The Swiss had gone out in the last 16 in the past two tournaments and they were expected to depart again at the same stage given they were facing the world champions, France. However, Vladimir Petkovic’s side were outstanding as they took the lead and responded to missing a penalty that would have put them 2-0 up to take the game into extra time and penalties. The striker Haris Seferovic, oft-criticised, now has three goals in the tournament, two of them coming against France.

“This is a dream, the best game of my life,” said Tomas Holes, who gave the Czechs the lead against the Netherlands, a game they won 2-0 to set up a quarter-final meeting with Denmark. The Czechs have been extremely organised and there is danger up front in the shape of Patrik Schick, who also scored against the Netherlands. The Dutch were so poor after the sending-off of Matthijs de Ligt that it is difficult to judge how good the performance was but Holes could not have been more pleased. “Tactically we played a great game when it was 11 v 11 and 10 v 11,” he said. “We never gave them any space to play and we were rewarded. We played as a team and with some great individual performances.”

Andriy Shevchenko’s side march on, beating Sweden 2-1 in their last-16 encounter after Artem Dovbyk scored the winner in the last minute of extra time. They were much improved on the poor performance against Austria in their last group game and they frustrated the Swedes with their deep defending and quick counterattacks. The win came at a cost though with several players injured, including the captain, Andriy Yarmolenko, and it remains to be seen if he is fit to face England in the quarter-finals. “With this performance and commitment, our team has deserved the love of the whole country,” a pleased Shevchenko told after the game.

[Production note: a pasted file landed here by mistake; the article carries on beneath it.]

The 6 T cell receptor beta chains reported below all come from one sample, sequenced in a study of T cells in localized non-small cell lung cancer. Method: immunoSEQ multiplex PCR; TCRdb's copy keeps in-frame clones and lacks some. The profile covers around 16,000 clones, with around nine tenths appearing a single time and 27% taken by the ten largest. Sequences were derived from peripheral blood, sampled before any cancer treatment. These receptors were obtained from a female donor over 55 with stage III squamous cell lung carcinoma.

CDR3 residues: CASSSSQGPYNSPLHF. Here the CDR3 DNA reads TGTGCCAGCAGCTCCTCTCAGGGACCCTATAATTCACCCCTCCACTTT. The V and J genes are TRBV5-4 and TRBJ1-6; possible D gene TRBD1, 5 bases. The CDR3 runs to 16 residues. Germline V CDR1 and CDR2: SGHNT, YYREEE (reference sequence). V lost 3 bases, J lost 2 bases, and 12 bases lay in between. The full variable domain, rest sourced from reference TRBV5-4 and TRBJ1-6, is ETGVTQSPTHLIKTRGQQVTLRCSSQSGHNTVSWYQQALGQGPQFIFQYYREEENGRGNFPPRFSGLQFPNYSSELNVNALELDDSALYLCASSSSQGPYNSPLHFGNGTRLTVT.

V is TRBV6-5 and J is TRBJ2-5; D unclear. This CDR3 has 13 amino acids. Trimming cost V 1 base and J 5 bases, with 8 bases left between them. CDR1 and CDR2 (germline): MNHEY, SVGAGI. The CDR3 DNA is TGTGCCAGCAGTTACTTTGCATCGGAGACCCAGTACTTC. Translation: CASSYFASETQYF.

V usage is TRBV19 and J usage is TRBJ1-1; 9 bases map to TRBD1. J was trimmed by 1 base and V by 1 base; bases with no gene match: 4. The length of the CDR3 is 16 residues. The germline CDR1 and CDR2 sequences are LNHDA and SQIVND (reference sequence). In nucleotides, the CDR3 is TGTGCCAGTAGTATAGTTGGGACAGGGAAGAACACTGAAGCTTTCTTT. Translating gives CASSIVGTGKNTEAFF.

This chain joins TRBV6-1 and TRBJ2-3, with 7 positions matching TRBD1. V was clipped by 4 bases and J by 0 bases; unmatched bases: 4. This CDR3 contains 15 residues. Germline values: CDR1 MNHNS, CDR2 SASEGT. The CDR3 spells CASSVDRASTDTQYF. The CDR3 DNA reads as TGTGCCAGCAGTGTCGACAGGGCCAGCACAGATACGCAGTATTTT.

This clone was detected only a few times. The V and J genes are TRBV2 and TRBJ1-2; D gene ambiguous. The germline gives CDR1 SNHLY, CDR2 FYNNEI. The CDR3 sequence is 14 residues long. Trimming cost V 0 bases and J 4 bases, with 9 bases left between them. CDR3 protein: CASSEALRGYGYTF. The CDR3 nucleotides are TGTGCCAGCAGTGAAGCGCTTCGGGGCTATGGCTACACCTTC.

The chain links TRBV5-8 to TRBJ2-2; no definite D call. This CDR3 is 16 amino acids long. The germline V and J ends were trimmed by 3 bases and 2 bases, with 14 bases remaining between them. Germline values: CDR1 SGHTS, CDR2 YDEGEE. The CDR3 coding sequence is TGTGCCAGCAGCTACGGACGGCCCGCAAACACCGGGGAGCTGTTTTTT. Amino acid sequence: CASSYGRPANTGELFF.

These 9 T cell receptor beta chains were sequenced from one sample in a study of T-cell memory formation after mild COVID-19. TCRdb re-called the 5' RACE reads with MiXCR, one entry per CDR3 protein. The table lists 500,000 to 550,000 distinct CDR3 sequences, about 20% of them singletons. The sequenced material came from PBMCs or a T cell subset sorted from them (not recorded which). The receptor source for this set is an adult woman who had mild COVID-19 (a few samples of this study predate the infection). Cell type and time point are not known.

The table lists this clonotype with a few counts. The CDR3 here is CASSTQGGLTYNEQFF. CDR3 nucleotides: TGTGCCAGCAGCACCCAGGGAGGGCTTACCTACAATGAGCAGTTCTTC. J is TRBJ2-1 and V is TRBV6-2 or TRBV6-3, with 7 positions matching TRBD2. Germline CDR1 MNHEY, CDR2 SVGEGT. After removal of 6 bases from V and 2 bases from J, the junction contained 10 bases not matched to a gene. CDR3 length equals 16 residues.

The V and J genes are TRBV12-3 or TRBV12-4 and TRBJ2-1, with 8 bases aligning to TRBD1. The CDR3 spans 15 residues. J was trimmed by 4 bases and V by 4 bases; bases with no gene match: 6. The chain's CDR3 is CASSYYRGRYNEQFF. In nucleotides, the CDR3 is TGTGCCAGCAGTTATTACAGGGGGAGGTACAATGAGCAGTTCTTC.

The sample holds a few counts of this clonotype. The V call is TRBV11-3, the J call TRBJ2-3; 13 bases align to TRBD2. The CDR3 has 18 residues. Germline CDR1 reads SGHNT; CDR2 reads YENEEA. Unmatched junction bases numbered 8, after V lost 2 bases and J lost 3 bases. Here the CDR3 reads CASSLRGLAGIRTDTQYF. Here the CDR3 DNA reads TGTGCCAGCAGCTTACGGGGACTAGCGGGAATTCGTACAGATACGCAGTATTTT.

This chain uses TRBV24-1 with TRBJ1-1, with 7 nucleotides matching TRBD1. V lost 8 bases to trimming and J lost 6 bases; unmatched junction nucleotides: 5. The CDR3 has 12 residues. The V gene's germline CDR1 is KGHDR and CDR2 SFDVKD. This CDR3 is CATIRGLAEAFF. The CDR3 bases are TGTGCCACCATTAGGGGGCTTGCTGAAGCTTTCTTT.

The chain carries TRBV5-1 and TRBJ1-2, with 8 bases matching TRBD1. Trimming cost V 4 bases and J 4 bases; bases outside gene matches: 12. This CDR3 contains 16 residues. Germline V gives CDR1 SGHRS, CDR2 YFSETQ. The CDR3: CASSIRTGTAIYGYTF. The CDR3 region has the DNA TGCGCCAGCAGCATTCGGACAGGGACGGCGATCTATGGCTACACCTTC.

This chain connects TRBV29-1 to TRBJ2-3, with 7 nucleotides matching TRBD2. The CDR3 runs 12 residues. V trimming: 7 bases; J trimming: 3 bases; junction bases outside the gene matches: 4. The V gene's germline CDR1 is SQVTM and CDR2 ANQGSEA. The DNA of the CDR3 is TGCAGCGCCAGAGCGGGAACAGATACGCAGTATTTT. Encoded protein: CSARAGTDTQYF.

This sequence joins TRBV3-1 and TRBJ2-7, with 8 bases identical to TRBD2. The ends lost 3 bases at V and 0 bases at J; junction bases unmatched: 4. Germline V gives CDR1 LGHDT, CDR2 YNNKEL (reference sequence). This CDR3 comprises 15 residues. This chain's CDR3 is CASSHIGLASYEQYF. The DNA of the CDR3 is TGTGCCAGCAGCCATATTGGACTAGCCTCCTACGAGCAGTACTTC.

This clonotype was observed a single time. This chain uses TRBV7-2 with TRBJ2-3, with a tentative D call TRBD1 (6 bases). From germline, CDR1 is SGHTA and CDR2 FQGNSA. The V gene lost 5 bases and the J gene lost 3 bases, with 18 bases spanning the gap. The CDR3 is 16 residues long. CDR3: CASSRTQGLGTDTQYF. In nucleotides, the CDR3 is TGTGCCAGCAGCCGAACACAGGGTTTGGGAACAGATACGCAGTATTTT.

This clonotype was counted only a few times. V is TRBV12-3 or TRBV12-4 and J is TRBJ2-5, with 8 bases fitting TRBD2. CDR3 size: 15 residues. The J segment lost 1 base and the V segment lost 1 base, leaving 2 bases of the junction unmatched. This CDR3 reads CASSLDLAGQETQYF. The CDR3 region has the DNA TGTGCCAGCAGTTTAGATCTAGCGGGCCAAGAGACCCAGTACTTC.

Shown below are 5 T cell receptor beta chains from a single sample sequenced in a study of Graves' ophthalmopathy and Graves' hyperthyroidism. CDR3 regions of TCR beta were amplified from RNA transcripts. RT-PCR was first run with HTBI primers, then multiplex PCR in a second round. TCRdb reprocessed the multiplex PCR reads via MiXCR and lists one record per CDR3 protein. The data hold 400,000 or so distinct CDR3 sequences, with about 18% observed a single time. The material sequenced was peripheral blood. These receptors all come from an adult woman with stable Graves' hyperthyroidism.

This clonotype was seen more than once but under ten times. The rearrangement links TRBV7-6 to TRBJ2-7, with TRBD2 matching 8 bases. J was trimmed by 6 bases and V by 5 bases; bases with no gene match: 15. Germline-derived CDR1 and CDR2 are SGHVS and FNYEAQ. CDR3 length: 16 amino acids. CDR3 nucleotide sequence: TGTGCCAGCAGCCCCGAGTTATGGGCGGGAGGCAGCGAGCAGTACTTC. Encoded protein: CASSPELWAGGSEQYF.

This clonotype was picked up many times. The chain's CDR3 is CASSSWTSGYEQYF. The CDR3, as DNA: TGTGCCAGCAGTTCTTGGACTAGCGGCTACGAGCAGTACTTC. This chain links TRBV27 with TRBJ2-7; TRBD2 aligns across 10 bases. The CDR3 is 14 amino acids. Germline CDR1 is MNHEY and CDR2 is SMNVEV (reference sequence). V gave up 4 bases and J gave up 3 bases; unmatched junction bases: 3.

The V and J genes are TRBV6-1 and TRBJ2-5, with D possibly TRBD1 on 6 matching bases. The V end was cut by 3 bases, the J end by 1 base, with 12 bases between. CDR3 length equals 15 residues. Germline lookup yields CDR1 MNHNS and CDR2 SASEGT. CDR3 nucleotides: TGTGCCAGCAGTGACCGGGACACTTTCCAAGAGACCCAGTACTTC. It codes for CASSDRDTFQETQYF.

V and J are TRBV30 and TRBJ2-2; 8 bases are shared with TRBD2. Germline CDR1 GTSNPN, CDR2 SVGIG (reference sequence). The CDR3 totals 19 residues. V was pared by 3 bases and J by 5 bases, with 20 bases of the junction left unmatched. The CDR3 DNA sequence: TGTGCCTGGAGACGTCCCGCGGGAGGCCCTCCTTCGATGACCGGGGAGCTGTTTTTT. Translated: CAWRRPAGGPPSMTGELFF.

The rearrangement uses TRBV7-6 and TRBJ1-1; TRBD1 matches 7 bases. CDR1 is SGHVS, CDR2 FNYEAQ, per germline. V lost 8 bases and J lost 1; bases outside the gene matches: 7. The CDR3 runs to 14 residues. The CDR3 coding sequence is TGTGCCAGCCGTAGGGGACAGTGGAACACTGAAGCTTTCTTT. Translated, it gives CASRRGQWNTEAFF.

The champions went out at the last-16 stage, paying the penalty for finishing third in their group and facing Belgium in their first knockout game. They were not terrible in that encounter but neither did the result feel harsh. It is rare to see Fernando Santos and the rest of the team as tactically flummoxed as they were in the 4-2 defeat against Germany, with Bernardo Silva hooked at half-time, and there were several players who looked below their best after draining club seasons, Bruno Fernandes only one of them. Cristiano Ronaldo did his bit, scoring five goals, but they could not defend their title.

They did what they had to – which was to get out of the group – and nearly more. There was a sense that Croatia were getting better and better as the tournament progressed. They were a class above Scotland in their final group game and then produced a magical comeback against Spain to take the game into extra time. They had chances to go ahead before finally succumbing 5-3. The coach, Zlatko Dalic, was criticised back home but said he would continue in the role and try to take the nation to the 2022 World Cup. “We have nothing to be ashamed of,” he said. “We made some simple mistakes, which you can’t afford against the likes of Spain because they will punish you. But it’s part of growing up.”